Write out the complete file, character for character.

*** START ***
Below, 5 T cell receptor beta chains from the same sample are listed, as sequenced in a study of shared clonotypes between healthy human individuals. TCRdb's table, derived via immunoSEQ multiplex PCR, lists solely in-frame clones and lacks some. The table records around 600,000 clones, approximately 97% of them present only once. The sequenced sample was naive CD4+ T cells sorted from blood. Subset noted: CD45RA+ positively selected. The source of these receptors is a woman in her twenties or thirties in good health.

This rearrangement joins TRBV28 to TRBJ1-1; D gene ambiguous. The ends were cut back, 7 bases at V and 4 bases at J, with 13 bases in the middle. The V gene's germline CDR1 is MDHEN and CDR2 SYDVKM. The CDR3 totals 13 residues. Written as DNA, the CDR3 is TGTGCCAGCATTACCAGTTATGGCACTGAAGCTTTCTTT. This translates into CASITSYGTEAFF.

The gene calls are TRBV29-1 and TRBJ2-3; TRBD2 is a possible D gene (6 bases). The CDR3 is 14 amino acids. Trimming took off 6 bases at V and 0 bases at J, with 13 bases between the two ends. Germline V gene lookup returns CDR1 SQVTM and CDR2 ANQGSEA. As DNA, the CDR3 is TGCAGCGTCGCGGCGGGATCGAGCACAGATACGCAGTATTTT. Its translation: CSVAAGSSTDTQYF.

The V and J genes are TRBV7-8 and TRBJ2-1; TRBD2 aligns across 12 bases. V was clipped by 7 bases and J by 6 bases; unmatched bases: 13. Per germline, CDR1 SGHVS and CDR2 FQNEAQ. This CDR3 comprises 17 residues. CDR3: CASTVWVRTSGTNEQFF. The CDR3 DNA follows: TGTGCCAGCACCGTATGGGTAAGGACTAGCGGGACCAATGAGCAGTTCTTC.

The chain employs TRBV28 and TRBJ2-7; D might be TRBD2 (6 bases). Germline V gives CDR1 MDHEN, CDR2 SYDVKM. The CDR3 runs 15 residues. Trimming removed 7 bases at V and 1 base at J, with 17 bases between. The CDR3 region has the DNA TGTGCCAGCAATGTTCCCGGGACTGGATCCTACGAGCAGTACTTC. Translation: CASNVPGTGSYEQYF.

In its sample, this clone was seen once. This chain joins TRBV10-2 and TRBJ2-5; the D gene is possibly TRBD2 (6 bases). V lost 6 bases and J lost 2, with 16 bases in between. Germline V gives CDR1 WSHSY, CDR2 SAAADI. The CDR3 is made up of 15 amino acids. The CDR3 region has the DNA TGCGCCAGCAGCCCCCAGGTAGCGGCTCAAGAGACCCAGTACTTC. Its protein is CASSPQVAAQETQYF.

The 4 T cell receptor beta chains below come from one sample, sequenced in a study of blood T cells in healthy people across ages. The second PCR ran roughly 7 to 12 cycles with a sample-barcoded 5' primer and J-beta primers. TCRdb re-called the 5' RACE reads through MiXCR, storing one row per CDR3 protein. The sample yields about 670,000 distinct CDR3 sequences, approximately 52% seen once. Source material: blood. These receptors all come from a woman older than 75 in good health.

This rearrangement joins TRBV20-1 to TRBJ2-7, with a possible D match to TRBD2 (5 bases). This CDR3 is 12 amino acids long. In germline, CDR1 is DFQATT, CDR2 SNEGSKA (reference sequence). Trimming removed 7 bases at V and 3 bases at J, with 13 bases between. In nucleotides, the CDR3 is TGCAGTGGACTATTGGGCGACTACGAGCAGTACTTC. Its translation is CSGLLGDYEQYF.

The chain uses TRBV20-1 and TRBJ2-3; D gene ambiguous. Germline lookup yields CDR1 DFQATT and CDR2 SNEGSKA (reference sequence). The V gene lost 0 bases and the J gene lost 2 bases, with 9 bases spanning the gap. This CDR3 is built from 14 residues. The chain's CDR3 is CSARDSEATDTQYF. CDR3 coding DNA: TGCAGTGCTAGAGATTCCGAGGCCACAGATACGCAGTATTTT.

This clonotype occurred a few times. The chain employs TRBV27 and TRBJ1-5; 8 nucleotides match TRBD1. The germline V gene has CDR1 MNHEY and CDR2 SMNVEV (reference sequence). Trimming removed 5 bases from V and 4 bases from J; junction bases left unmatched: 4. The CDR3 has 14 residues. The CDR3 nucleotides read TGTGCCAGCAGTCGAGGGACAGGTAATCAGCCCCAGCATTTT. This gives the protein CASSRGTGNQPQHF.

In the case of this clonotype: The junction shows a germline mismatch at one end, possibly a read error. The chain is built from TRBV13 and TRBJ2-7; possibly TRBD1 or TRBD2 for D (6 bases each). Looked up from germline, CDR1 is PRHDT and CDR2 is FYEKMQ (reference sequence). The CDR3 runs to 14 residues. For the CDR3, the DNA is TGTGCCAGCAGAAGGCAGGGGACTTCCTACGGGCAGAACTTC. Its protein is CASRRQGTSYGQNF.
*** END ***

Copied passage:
Below, 5 T cell receptor beta chains from the same sample are listed, as sequenced in a study of shared clonotypes between healthy human individuals. TCRdb's table, derived via immunoSEQ multiplex PCR, lists solely in-frame clones and lacks some. The table records around 600,000 clones, approximately 97% of them present only once. The sequenced sample was naive CD4+ T cells sorted from blood. Subset noted: CD45RA+ positively selected. The source of these receptors is a woman in her twenties or thirties in good health.

This rearrangement joins TRBV28 to TRBJ1-1; D gene ambiguous. The ends were cut back, 7 bases at V and 4 bases at J, with 13 bases in the middle. The V gene's germline CDR1 is MDHEN and CDR2 SYDVKM. The CDR3 totals 13 residues. Written as DNA, the CDR3 is TGTGCCAGCATTACCAGTTATGGCACTGAAGCTTTCTTT. This translates into CASITSYGTEAFF.

The gene calls are TRBV29-1 and TRBJ2-3; TRBD2 is a possible D gene (6 bases). The CDR3 is 14 amino acids. Trimming took off 6 bases at V and 0 bases at J, with 13 bases between the two ends. Germline V gene lookup returns CDR1 SQVTM and CDR2 ANQGSEA. As DNA, the CDR3 is TGCAGCGTCGCGGCGGGATCGAGCACAGATACGCAGTATTTT. Its translation: CSVAAGSSTDTQYF.

The V and J genes are TRBV7-8 and TRBJ2-1; TRBD2 aligns across 12 bases. V was clipped by 7 bases and J by 6 bases; unmatched bases: 13. Per germline, CDR1 SGHVS and CDR2 FQNEAQ. This CDR3 comprises 17 residues. CDR3: CASTVWVRTSGTNEQFF. The CDR3 DNA follows: TGTGCCAGCACCGTATGGGTAAGGACTAGCGGGACCAATGAGCAGTTCTTC.

The chain employs TRBV28 and TRBJ2-7; D might be TRBD2 (6 bases). Germline V gives CDR1 MDHEN, CDR2 SYDVKM. The CDR3 runs 15 residues. Trimming removed 7 bases at V and 1 base at J, with 17 bases between. The CDR3 region has the DNA TGTGCCAGCAATGTTCCCGGGACTGGATCCTACGAGCAGTACTTC. Translation: CASNVPGTGSYEQYF.

In its sample, this clone was seen once. This chain joins TRBV10-2 and TRBJ2-5; the D gene is possibly TRBD2 (6 bases). V lost 6 bases and J lost 2, with 16 bases in between. Germline V gives CDR1 WSHSY, CDR2 SAAADI. The CDR3 is made up of 15 amino acids. The CDR3 region has the DNA TGCGCCAGCAGCCCCCAGGTAGCGGCTCAAGAGACCCAGTACTTC. Its protein is CASSPQVAAQETQYF.

The 4 T cell receptor beta chains below come from one sample, sequenced in a study of blood T cells in healthy people across ages. The second PCR ran roughly 7 to 12 cycles with a sample-barcoded 5' primer and J-beta primers. TCRdb re-called the 5' RACE reads through MiXCR, storing one row per CDR3 protein. The sample yields about 670,000 distinct CDR3 sequences, approximately 52% seen once. Source material: blood. These receptors all come from a woman older than 75 in good health.

This rearrangement joins TRBV20-1 to TRBJ2-7, with a possible D match to TRBD2 (5 bases). This CDR3 is 12 amino acids long. In germline, CDR1 is DFQATT, CDR2 SNEGSKA (reference sequence). Trimming removed 7 bases at V and 3 bases at J, with 13 bases between. In nucleotides, the CDR3 is TGCAGTGGACTATTGGGCGACTACGAGCAGTACTTC. Its translation is CSGLLGDYEQYF.

The chain uses TRBV20-1 and TRBJ2-3; D gene ambiguous. Germline lookup yields CDR1 DFQATT and CDR2 SNEGSKA (reference sequence). The V gene lost 0 bases and the J gene lost 2 bases, with 9 bases spanning the gap. This CDR3 is built from 14 residues. The chain's CDR3 is CSARDSEATDTQYF. CDR3 coding DNA: TGCAGTGCTAGAGATTCCGAGGCCACAGATACGCAGTATTTT.

This clonotype occurred a few times. The chain employs TRBV27 and TRBJ1-5; 8 nucleotides match TRBD1. The germline V gene has CDR1 MNHEY and CDR2 SMNVEV (reference sequence). Trimming removed 5 bases from V and 4 bases from J; junction bases left unmatched: 4. The CDR3 has 14 residues. The CDR3 nucleotides read TGTGCCAGCAGTCGAGGGACAGGTAATCAGCCCCAGCATTTT. This gives the protein CASSRGTGNQPQHF.

In the case of this clonotype: The junction shows a germline mismatch at one end, possibly a read error. The chain is built from TRBV13 and TRBJ2-7; possibly TRBD1 or TRBD2 for D (6 bases each). Looked up from germline, CDR1 is PRHDT and CDR2 is FYEKMQ (reference sequence). The CDR3 runs to 14 residues. For the CDR3, the DNA is TGTGCCAGCAGAAGGCAGGGGACTTCCTACGGGCAGAACTTC. Its protein is CASRRQGTSYGQNF.